Several works have reported that colostrum contains soluble immunological components and large amounts of viable leukocytes (1 × 109 cells mL−1 in the first days of lactation), especially phagocytes, such as neutrophils and macrophages . Phagocytes represent 80–100% of the cells of colostrum, but the proportion of mononuclear (MN) and polymorphonuclear (PMN) phagocytes vary . The role of these cells in colostrum remains controversial.
Colostrum is also rich in bioactive compounds with anti-inflammatory effects, such as glycine [10–12]. This amino acid in colostrum [9, 10] is associated with clinical and epidemiological evidence that breastfeeding protects children against acute respiratory and gastrointestinal infections [13–15]. Studies have shown that the adsorption of hormones onto PEG microspheres can immunomodulate human colostrum phagocytes, and it is reported as a possible neomaterial to treat children with infections or inflammatory diseases .
Considering that colostrum is a secretion that contains immunologically active components, including immunocompetent cells that act in the neonatal intestine without causing inflammation, and that glycine is an anti-inflammatory molecule, it is possible that PEG microspheres with adsorbed glycine can modulate colostrum phagocytes and trigger important therapeutic processes, especially during gastrointestinal infection and/or inflammation. The aim of this study was to evaluate PEG microspheres with adsorbed glycine and to verify the immunomodulatory effects of this nanomaterial on human colostrum phagocytes.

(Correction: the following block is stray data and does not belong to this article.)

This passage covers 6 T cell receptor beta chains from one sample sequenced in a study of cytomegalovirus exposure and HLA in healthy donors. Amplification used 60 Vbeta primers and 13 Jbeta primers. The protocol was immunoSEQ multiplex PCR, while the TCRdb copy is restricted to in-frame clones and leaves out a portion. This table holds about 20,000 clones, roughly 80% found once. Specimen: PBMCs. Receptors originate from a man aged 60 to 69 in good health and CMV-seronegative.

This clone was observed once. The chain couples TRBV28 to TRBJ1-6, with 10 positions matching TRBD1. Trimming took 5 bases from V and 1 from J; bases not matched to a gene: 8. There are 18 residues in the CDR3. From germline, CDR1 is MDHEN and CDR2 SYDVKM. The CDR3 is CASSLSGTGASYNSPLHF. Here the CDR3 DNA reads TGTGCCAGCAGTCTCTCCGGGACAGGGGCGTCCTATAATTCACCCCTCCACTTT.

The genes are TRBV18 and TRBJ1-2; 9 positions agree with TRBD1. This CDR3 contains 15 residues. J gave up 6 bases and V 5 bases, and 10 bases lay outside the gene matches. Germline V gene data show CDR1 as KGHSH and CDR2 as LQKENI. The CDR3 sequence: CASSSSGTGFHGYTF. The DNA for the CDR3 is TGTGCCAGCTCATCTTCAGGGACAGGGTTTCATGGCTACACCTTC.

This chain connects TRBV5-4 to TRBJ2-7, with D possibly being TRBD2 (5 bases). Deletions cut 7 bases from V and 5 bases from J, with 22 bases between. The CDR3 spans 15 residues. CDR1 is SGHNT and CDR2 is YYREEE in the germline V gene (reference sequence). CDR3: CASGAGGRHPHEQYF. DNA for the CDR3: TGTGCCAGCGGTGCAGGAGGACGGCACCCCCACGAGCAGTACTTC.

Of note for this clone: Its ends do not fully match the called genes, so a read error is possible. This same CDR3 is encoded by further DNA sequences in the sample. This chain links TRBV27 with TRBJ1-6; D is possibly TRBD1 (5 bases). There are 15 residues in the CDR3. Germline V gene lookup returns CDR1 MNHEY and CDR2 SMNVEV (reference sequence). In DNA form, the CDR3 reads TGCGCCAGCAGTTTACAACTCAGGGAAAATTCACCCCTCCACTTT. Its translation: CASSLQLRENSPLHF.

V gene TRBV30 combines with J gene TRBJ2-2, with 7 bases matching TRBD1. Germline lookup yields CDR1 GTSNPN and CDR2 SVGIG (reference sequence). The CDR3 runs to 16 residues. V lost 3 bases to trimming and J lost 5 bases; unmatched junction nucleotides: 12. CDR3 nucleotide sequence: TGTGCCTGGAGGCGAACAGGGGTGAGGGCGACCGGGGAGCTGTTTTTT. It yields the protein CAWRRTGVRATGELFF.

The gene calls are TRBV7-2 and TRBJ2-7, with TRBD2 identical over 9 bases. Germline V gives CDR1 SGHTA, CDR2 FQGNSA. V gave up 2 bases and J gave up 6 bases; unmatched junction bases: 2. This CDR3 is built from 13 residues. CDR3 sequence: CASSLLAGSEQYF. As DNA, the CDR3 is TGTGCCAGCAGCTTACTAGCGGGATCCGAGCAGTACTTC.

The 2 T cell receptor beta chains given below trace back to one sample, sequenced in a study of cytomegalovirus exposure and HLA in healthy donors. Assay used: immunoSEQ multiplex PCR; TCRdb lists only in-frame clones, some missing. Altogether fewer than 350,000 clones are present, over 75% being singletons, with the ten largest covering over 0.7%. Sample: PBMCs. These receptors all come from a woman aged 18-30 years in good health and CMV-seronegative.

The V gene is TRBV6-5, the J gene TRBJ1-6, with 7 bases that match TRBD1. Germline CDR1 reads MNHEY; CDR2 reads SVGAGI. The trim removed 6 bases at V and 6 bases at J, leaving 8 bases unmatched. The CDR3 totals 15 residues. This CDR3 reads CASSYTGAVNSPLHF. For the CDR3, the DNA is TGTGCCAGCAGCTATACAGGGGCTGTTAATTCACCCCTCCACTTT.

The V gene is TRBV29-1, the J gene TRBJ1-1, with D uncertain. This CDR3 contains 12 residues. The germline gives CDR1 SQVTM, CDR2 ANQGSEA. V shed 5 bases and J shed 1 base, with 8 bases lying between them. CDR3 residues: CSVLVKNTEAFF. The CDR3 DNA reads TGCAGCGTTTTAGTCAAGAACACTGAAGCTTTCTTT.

2. Materials and Methods
Approximately 15 mL of colostrum was collected from clinically healthy women aged 18–35 years at the Health System Program of Barra do Garças, Mato Grosso, Brazil, upon informed consent (). All of the mothers had given birth to healthy full-term babies. The colostrum samples were collected into sterile plastic tubes between 48 and 72 hours postpartum. All of the procedures were submitted for ethical evaluation and received institutional approval.
2.2. Polyethylene Glycol (PEG) Microsphere Preparation
The microspheres were obtained from polyethylene glycol (PEG) 6000 (Synth, São Paulo, Brazil) using a modification [4, 5] of a previously described protocol . Briefly, 20 g of PEG 6000 was resuspended in 100 mL of a 2% sodium sulfate solution in phosphate-buffered saline (PBS) and incubated at 37°C for 45 min. After incubation, the PEG microspheres were diluted 3 : 1 in PBS and washed twice in PBS (500 ×g, 5 min). The PEG microspheres were resuspended in PBS. The formation of the microspheres was thermally induced by subjecting the solution to 95°C for 5 min. For adsorption, the suspensions of PEG microspheres in PBS were incubated with glycine (Vetec, RJ, Brazil, concentration 100 ng mL−1) at 37°C for 30 minutes. The PEG microspheres with or without adsorbed glycine were fluorescently labeled overnight at room temperature with a solution of Dylight-488 (Pierce Biotechnology, Rockford, USA; 10 μg mL−1) in dimethylformamide (Sigma, St. Louis, USA, at a 100 : 1 molar ratio of PEG : Dylight). The samples were then analyzed by fluorescence microscopy.
2.3. Separation of Colostrum Cells